24. Gandy KL, Domen J, Aguila H, Weissman IL. CD8+ TCR+ and CD8+ TCR− cells in whole bone marrow facilitate the engraftment of hematopoietic stem cells across allogeneic barriers. Immunity (1999) 11(5):579–90. doi:10.1016/S1074-7613(00)80133-8
25. Patterson J, Prentice H, Brenner M, Gilmore M, Janossy G, Ivory K, et al. Graft rejection following HLA matched T-lymphocyte depleted bone marrow transplantation. Br J Haematol (1986) 63(2):221–30. doi:10.1111/j.1365-2141.1986.tb05544.x
26. Kernan NA, Bordignon C, Heller G, Cunningham I, Castro-Malaspina H, Shank B, et al. Graft failure after T-cell-depleted human leukocyte antigen identical marrow transplants for leukemia: I. Analysis of risk factors and results of secondary transplants. Blood (1989) 74(6):2227–36.
28. Kiessling R, Hochman PS, Haller O, Shearer G, Wigzell H, Cudkowicz G. Evidence for a similar or common mechanism for natural killer cell activity and resistance to hemopoietic grafts. Eur J Immunol (1977) 7(9):655–63. doi:10.1002/eji.1830070915
29. Raff RF, Deeg HJ, Loughran TJ, Graham TC, Aprile JA, Sale GE, et al. Characterization of host cells involved in resistance to marrow grafts in dogs transplanted from unrelated DLA-nonidentical donors. Blood (1986) 68(4):861–8.
30. Murphy WJ, Kumar V, Bennett M. Rejection of bone marrow allografts by mice with severe combined immune deficiency (SCID). Evidence that natural killer cells can mediate the specificity of marrow graft rejection. J Exp Med (1987) 165(4):1212–7. doi:10.1084/jem.165.4.1212
31. Sun K, Alvarez M, Ames E, Barao I, Chen M, Longo DL, et al. Mouse NK cell–mediated rejection of bone marrow allografts exhibits patterns consistent with Ly49 subset licensing. Blood (2012) 119(6):1590–8. doi:10.1182/blood-2011-08-374314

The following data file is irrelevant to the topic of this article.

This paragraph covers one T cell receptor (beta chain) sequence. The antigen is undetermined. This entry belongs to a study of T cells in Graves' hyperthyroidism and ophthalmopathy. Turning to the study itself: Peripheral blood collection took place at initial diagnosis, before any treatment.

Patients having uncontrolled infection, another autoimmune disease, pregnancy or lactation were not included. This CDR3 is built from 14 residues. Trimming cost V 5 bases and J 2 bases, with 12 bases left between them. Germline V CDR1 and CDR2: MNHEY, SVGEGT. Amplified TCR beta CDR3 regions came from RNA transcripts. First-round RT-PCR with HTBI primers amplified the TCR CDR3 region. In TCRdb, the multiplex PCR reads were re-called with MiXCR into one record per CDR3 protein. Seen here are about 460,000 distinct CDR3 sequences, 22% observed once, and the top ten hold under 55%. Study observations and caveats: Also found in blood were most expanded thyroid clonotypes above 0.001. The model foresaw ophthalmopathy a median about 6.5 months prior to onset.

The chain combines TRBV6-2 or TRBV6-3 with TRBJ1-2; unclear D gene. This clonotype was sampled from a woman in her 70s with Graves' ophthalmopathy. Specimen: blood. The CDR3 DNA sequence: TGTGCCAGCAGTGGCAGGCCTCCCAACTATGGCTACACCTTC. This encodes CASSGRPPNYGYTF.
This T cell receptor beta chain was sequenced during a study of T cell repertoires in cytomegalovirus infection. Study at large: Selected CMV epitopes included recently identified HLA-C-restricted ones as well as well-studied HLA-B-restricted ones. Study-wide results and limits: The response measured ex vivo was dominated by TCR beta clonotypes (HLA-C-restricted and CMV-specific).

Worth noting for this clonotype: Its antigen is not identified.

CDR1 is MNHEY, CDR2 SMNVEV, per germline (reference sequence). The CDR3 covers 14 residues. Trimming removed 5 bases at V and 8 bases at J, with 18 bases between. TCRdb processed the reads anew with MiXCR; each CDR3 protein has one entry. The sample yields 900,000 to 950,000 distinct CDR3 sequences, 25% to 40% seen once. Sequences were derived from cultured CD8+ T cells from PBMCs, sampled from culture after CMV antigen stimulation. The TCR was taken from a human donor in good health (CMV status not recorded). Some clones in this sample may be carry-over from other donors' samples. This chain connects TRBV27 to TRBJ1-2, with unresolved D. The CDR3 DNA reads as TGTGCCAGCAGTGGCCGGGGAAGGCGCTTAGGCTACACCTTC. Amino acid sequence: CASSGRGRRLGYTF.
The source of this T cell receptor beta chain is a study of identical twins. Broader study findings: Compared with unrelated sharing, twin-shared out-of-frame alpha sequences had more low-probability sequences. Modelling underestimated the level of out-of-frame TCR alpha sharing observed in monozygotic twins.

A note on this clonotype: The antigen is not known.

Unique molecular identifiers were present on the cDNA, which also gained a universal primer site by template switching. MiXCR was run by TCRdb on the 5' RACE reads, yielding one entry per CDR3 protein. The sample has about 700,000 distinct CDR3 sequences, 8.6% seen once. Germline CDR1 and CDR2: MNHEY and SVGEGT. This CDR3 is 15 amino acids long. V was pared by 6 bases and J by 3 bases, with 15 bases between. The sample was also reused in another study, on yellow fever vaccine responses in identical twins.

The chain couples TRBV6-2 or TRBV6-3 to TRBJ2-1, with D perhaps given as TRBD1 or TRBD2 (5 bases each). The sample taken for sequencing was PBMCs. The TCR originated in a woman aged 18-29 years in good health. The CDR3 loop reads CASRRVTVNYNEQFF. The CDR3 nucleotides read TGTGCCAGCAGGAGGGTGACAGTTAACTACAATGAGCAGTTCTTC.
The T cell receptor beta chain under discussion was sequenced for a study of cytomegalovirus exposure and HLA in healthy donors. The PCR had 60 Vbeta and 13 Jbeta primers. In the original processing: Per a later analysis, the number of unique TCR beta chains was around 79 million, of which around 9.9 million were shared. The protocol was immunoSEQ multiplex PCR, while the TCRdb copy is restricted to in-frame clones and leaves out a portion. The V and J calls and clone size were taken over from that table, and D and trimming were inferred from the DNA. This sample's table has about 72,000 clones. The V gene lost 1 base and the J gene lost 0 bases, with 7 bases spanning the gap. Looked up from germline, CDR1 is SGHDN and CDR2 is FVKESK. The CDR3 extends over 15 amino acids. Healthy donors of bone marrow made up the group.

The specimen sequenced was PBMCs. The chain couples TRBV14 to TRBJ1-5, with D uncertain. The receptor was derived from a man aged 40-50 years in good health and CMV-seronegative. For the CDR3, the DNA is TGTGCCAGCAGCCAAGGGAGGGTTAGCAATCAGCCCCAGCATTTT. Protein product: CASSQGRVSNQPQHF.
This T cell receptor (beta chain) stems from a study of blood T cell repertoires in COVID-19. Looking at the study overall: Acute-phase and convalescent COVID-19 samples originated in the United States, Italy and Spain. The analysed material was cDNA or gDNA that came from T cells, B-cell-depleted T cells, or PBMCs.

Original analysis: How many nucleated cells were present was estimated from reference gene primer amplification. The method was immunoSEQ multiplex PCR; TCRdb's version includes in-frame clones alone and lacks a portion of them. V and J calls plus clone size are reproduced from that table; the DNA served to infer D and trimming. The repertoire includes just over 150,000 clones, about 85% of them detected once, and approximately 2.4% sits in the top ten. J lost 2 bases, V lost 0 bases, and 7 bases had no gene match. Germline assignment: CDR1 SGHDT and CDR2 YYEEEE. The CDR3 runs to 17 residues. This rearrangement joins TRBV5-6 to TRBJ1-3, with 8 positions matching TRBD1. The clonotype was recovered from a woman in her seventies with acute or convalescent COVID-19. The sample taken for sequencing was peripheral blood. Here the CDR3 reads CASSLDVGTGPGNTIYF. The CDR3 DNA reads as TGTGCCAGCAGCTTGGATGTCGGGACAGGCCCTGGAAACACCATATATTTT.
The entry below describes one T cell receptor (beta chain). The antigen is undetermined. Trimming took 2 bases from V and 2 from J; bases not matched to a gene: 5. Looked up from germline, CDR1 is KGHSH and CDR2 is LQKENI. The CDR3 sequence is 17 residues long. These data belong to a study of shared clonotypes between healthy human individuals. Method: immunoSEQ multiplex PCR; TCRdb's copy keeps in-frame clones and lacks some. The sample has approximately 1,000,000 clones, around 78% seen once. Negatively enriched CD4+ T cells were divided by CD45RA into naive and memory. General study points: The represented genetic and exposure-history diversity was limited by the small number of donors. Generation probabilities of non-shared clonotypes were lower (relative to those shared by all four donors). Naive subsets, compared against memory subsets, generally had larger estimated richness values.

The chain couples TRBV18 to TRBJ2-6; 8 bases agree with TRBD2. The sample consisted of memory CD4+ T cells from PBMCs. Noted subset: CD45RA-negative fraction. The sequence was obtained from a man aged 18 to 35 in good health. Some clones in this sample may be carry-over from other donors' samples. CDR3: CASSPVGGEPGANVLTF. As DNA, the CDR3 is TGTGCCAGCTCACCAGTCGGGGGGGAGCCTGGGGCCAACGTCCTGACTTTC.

32. Bennett M, Taylor PA, Austin M, Baker MB, Schook LB, Rutherford M, et al. Cytokine and cytotoxic pathways of NK cell rejection of class I-deficient bone marrow grafts: influence of mouse colony environment. Int Immunol (1998) 10(6):785–90. doi:10.1093/intimm/10.6.785
33. Taylor MA, Ward B, Schatzle JD, Bennett M. Perforin- and Fas-dependent mechanisms of natural killer cell-mediated rejection of incompatible bone marrow cell grafts. Eur J Immunol (2002) 32(3):793–9. doi:10.1002/1521-4141(200203)32:3<793::AID-IMMU793>3.0.CO;2-M
34. Murphy WJ, Bennett M, Kumar V, Longo DL. Donor-type activated natural killer cells promote marrow engraftment and B cell development during allogeneic bone marrow transplantation. J Immunol (1992) 148(9):2953–60.
35. Murphy WJ, Keller JR, Harrison CL, Young HA, Longo DL. Interleukin-2-activated natural killer cells can support hematopoiesis in vitro and promote marrow engraftment in vivo. Blood (1992) 80(3):670–7.
36. Ruggeri L, Capanni M, Urbani E, Perruccio K, Shlomchik WD, Tosti A, et al. Effectiveness of donor natural killer cell alloreactivity in mismatched hematopoietic transplants. Science (2002) 295(5562):2097–100. doi:10.1126/science.1068440